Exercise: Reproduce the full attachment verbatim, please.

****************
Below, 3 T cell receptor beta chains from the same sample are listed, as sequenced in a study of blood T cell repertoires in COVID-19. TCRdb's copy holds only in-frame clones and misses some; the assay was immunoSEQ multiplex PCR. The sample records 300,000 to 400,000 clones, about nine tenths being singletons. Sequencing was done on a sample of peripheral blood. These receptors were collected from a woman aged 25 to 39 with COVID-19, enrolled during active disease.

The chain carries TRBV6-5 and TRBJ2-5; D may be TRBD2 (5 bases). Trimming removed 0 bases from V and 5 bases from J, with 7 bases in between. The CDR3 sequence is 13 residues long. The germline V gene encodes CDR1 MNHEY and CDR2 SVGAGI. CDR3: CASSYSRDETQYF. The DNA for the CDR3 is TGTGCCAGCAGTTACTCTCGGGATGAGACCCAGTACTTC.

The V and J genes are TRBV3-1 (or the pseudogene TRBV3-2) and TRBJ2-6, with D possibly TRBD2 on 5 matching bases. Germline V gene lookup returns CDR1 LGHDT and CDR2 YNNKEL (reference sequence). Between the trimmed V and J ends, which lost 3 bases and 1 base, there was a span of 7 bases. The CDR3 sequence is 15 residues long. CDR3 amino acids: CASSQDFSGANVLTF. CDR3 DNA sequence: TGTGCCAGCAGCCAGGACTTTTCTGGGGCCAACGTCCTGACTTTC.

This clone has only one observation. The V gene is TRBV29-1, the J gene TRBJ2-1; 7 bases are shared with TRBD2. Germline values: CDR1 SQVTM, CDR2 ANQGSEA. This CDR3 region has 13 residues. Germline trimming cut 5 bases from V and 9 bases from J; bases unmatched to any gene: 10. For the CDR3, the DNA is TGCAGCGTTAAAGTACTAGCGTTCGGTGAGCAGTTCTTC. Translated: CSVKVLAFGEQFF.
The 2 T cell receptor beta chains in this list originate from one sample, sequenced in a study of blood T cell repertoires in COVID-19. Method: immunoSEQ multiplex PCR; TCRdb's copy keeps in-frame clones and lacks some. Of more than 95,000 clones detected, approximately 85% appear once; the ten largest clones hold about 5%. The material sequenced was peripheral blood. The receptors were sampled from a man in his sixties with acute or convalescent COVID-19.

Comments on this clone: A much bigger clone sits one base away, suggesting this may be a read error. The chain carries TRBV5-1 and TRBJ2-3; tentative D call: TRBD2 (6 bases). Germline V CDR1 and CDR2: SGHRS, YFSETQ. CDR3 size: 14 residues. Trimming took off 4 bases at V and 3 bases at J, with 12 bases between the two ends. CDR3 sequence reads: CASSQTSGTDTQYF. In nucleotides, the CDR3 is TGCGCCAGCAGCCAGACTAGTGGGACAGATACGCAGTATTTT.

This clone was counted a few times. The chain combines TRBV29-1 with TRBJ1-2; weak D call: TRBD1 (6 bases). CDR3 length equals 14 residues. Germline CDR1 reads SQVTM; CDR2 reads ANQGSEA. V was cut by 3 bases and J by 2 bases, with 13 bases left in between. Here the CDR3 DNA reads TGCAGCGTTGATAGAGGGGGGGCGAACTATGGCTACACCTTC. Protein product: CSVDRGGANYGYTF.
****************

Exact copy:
Below, 3 T cell receptor beta chains from the same sample are listed, as sequenced in a study of blood T cell repertoires in COVID-19. TCRdb's copy holds only in-frame clones and misses some; the assay was immunoSEQ multiplex PCR. The sample records 300,000 to 400,000 clones, about nine tenths being singletons. Sequencing was done on a sample of peripheral blood. These receptors were collected from a woman aged 25 to 39 with COVID-19, enrolled during active disease.

The chain carries TRBV6-5 and TRBJ2-5; D may be TRBD2 (5 bases). Trimming removed 0 bases from V and 5 bases from J, with 7 bases in between. The CDR3 sequence is 13 residues long. The germline V gene encodes CDR1 MNHEY and CDR2 SVGAGI. CDR3: CASSYSRDETQYF. The DNA for the CDR3 is TGTGCCAGCAGTTACTCTCGGGATGAGACCCAGTACTTC.

The V and J genes are TRBV3-1 (or the pseudogene TRBV3-2) and TRBJ2-6, with D possibly TRBD2 on 5 matching bases. Germline V gene lookup returns CDR1 LGHDT and CDR2 YNNKEL (reference sequence). Between the trimmed V and J ends, which lost 3 bases and 1 base, there was a span of 7 bases. The CDR3 sequence is 15 residues long. CDR3 amino acids: CASSQDFSGANVLTF. CDR3 DNA sequence: TGTGCCAGCAGCCAGGACTTTTCTGGGGCCAACGTCCTGACTTTC.

This clone has only one observation. The V gene is TRBV29-1, the J gene TRBJ2-1; 7 bases are shared with TRBD2. Germline values: CDR1 SQVTM, CDR2 ANQGSEA. This CDR3 region has 13 residues. Germline trimming cut 5 bases from V and 9 bases from J; bases unmatched to any gene: 10. For the CDR3, the DNA is TGCAGCGTTAAAGTACTAGCGTTCGGTGAGCAGTTCTTC. Translated: CSVKVLAFGEQFF.
The 2 T cell receptor beta chains in this list originate from one sample, sequenced in a study of blood T cell repertoires in COVID-19. Method: immunoSEQ multiplex PCR; TCRdb's copy keeps in-frame clones and lacks some. Of more than 95,000 clones detected, approximately 85% appear once; the ten largest clones hold about 5%. The material sequenced was peripheral blood. The receptors were sampled from a man in his sixties with acute or convalescent COVID-19.

Comments on this clone: A much bigger clone sits one base away, suggesting this may be a read error. The chain carries TRBV5-1 and TRBJ2-3; tentative D call: TRBD2 (6 bases). Germline V CDR1 and CDR2: SGHRS, YFSETQ. CDR3 size: 14 residues. Trimming took off 4 bases at V and 3 bases at J, with 12 bases between the two ends. CDR3 sequence reads: CASSQTSGTDTQYF. In nucleotides, the CDR3 is TGCGCCAGCAGCCAGACTAGTGGGACAGATACGCAGTATTTT.

This clone was counted a few times. The chain combines TRBV29-1 with TRBJ1-2; weak D call: TRBD1 (6 bases). CDR3 length equals 14 residues. Germline CDR1 reads SQVTM; CDR2 reads ANQGSEA. V was cut by 3 bases and J by 2 bases, with 13 bases left in between. Here the CDR3 DNA reads TGCAGCGTTGATAGAGGGGGGGCGAACTATGGCTACACCTTC. Protein product: CSVDRGGANYGYTF.